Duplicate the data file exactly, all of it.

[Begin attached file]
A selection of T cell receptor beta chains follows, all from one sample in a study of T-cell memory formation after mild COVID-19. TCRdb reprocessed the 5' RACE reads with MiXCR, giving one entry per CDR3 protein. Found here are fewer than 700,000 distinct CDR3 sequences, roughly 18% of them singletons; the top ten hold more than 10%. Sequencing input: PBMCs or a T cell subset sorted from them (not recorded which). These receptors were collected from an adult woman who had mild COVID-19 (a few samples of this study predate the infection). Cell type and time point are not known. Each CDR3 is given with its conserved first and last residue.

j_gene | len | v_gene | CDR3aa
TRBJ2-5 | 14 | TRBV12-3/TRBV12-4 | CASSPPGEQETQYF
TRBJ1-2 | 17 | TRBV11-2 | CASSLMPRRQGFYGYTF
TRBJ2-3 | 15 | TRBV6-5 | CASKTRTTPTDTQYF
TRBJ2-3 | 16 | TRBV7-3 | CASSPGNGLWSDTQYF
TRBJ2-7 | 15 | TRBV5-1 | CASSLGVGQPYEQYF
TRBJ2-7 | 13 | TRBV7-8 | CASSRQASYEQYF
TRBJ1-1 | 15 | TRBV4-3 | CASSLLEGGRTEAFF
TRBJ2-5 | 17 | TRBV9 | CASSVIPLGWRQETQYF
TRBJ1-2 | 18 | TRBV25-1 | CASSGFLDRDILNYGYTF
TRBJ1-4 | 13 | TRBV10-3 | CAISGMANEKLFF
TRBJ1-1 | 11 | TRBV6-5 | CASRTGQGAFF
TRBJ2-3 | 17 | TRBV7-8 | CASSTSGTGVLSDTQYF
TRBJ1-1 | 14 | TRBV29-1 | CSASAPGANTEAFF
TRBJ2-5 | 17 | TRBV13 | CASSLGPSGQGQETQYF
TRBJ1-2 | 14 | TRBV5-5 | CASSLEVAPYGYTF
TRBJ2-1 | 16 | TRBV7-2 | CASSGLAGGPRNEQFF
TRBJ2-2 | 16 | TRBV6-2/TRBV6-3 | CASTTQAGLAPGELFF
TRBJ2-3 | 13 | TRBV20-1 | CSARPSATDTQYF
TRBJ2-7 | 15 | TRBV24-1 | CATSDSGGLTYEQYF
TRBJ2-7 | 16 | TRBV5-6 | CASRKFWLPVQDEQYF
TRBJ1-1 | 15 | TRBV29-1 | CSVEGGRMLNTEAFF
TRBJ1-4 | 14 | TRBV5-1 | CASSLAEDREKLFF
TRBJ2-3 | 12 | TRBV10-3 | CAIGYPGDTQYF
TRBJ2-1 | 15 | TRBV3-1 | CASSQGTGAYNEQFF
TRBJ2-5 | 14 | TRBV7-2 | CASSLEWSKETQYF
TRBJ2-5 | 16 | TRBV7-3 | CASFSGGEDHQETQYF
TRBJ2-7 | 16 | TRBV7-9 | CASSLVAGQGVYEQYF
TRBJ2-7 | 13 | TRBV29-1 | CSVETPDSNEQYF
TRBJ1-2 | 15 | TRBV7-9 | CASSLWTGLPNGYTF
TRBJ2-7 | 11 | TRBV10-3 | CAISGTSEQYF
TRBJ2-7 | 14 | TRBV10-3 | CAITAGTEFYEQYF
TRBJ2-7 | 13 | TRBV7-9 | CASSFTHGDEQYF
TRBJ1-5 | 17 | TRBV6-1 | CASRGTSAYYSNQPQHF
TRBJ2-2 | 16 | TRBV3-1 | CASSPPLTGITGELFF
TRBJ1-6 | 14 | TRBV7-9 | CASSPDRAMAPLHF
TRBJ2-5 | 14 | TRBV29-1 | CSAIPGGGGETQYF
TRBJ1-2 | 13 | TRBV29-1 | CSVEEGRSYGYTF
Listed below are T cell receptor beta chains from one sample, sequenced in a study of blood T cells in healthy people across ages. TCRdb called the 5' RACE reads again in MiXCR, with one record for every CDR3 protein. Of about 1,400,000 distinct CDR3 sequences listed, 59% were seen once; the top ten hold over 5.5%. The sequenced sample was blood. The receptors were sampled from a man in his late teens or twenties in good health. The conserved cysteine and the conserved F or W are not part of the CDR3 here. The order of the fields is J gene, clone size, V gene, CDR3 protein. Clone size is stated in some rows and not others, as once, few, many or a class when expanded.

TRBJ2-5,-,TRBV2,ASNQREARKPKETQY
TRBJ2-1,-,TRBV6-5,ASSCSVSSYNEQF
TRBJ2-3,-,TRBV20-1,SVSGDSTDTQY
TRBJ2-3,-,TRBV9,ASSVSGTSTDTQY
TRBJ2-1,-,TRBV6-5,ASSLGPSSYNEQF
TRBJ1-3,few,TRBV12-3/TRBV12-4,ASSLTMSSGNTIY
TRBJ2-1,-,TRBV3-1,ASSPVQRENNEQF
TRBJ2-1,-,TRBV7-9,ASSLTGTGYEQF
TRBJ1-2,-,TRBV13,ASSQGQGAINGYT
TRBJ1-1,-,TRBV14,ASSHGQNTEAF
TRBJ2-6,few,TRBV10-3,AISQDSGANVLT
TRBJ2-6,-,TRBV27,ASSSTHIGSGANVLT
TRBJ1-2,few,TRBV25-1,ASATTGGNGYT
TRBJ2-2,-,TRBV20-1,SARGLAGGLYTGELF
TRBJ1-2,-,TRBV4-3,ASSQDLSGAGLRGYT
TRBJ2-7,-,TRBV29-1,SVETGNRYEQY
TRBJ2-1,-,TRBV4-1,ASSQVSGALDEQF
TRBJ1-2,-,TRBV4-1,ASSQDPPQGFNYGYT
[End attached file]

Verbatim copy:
A selection of T cell receptor beta chains follows, all from one sample in a study of T-cell memory formation after mild COVID-19. TCRdb reprocessed the 5' RACE reads with MiXCR, giving one entry per CDR3 protein. Found here are fewer than 700,000 distinct CDR3 sequences, roughly 18% of them singletons; the top ten hold more than 10%. Sequencing input: PBMCs or a T cell subset sorted from them (not recorded which). These receptors were collected from an adult woman who had mild COVID-19 (a few samples of this study predate the infection). Cell type and time point are not known. Each CDR3 is given with its conserved first and last residue.

j_gene | len | v_gene | CDR3aa
TRBJ2-5 | 14 | TRBV12-3/TRBV12-4 | CASSPPGEQETQYF
TRBJ1-2 | 17 | TRBV11-2 | CASSLMPRRQGFYGYTF
TRBJ2-3 | 15 | TRBV6-5 | CASKTRTTPTDTQYF
TRBJ2-3 | 16 | TRBV7-3 | CASSPGNGLWSDTQYF
TRBJ2-7 | 15 | TRBV5-1 | CASSLGVGQPYEQYF
TRBJ2-7 | 13 | TRBV7-8 | CASSRQASYEQYF
TRBJ1-1 | 15 | TRBV4-3 | CASSLLEGGRTEAFF
TRBJ2-5 | 17 | TRBV9 | CASSVIPLGWRQETQYF
TRBJ1-2 | 18 | TRBV25-1 | CASSGFLDRDILNYGYTF
TRBJ1-4 | 13 | TRBV10-3 | CAISGMANEKLFF
TRBJ1-1 | 11 | TRBV6-5 | CASRTGQGAFF
TRBJ2-3 | 17 | TRBV7-8 | CASSTSGTGVLSDTQYF
TRBJ1-1 | 14 | TRBV29-1 | CSASAPGANTEAFF
TRBJ2-5 | 17 | TRBV13 | CASSLGPSGQGQETQYF
TRBJ1-2 | 14 | TRBV5-5 | CASSLEVAPYGYTF
TRBJ2-1 | 16 | TRBV7-2 | CASSGLAGGPRNEQFF
TRBJ2-2 | 16 | TRBV6-2/TRBV6-3 | CASTTQAGLAPGELFF
TRBJ2-3 | 13 | TRBV20-1 | CSARPSATDTQYF
TRBJ2-7 | 15 | TRBV24-1 | CATSDSGGLTYEQYF
TRBJ2-7 | 16 | TRBV5-6 | CASRKFWLPVQDEQYF
TRBJ1-1 | 15 | TRBV29-1 | CSVEGGRMLNTEAFF
TRBJ1-4 | 14 | TRBV5-1 | CASSLAEDREKLFF
TRBJ2-3 | 12 | TRBV10-3 | CAIGYPGDTQYF
TRBJ2-1 | 15 | TRBV3-1 | CASSQGTGAYNEQFF
TRBJ2-5 | 14 | TRBV7-2 | CASSLEWSKETQYF
TRBJ2-5 | 16 | TRBV7-3 | CASFSGGEDHQETQYF
TRBJ2-7 | 16 | TRBV7-9 | CASSLVAGQGVYEQYF
TRBJ2-7 | 13 | TRBV29-1 | CSVETPDSNEQYF
TRBJ1-2 | 15 | TRBV7-9 | CASSLWTGLPNGYTF
TRBJ2-7 | 11 | TRBV10-3 | CAISGTSEQYF
TRBJ2-7 | 14 | TRBV10-3 | CAITAGTEFYEQYF
TRBJ2-7 | 13 | TRBV7-9 | CASSFTHGDEQYF
TRBJ1-5 | 17 | TRBV6-1 | CASRGTSAYYSNQPQHF
TRBJ2-2 | 16 | TRBV3-1 | CASSPPLTGITGELFF
TRBJ1-6 | 14 | TRBV7-9 | CASSPDRAMAPLHF
TRBJ2-5 | 14 | TRBV29-1 | CSAIPGGGGETQYF
TRBJ1-2 | 13 | TRBV29-1 | CSVEEGRSYGYTF
Listed below are T cell receptor beta chains from one sample, sequenced in a study of blood T cells in healthy people across ages. TCRdb called the 5' RACE reads again in MiXCR, with one record for every CDR3 protein. Of about 1,400,000 distinct CDR3 sequences listed, 59% were seen once; the top ten hold over 5.5%. The sequenced sample was blood. The receptors were sampled from a man in his late teens or twenties in good health. The conserved cysteine and the conserved F or W are not part of the CDR3 here. The order of the fields is J gene, clone size, V gene, CDR3 protein. Clone size is stated in some rows and not others, as once, few, many or a class when expanded.

TRBJ2-5,-,TRBV2,ASNQREARKPKETQY
TRBJ2-1,-,TRBV6-5,ASSCSVSSYNEQF
TRBJ2-3,-,TRBV20-1,SVSGDSTDTQY
TRBJ2-3,-,TRBV9,ASSVSGTSTDTQY
TRBJ2-1,-,TRBV6-5,ASSLGPSSYNEQF
TRBJ1-3,few,TRBV12-3/TRBV12-4,ASSLTMSSGNTIY
TRBJ2-1,-,TRBV3-1,ASSPVQRENNEQF
TRBJ2-1,-,TRBV7-9,ASSLTGTGYEQF
TRBJ1-2,-,TRBV13,ASSQGQGAINGYT
TRBJ1-1,-,TRBV14,ASSHGQNTEAF
TRBJ2-6,few,TRBV10-3,AISQDSGANVLT
TRBJ2-6,-,TRBV27,ASSSTHIGSGANVLT
TRBJ1-2,few,TRBV25-1,ASATTGGNGYT
TRBJ2-2,-,TRBV20-1,SARGLAGGLYTGELF
TRBJ1-2,-,TRBV4-3,ASSQDLSGAGLRGYT
TRBJ2-7,-,TRBV29-1,SVETGNRYEQY
TRBJ2-1,-,TRBV4-1,ASSQVSGALDEQF
TRBJ1-2,-,TRBV4-1,ASSQDPPQGFNYGYT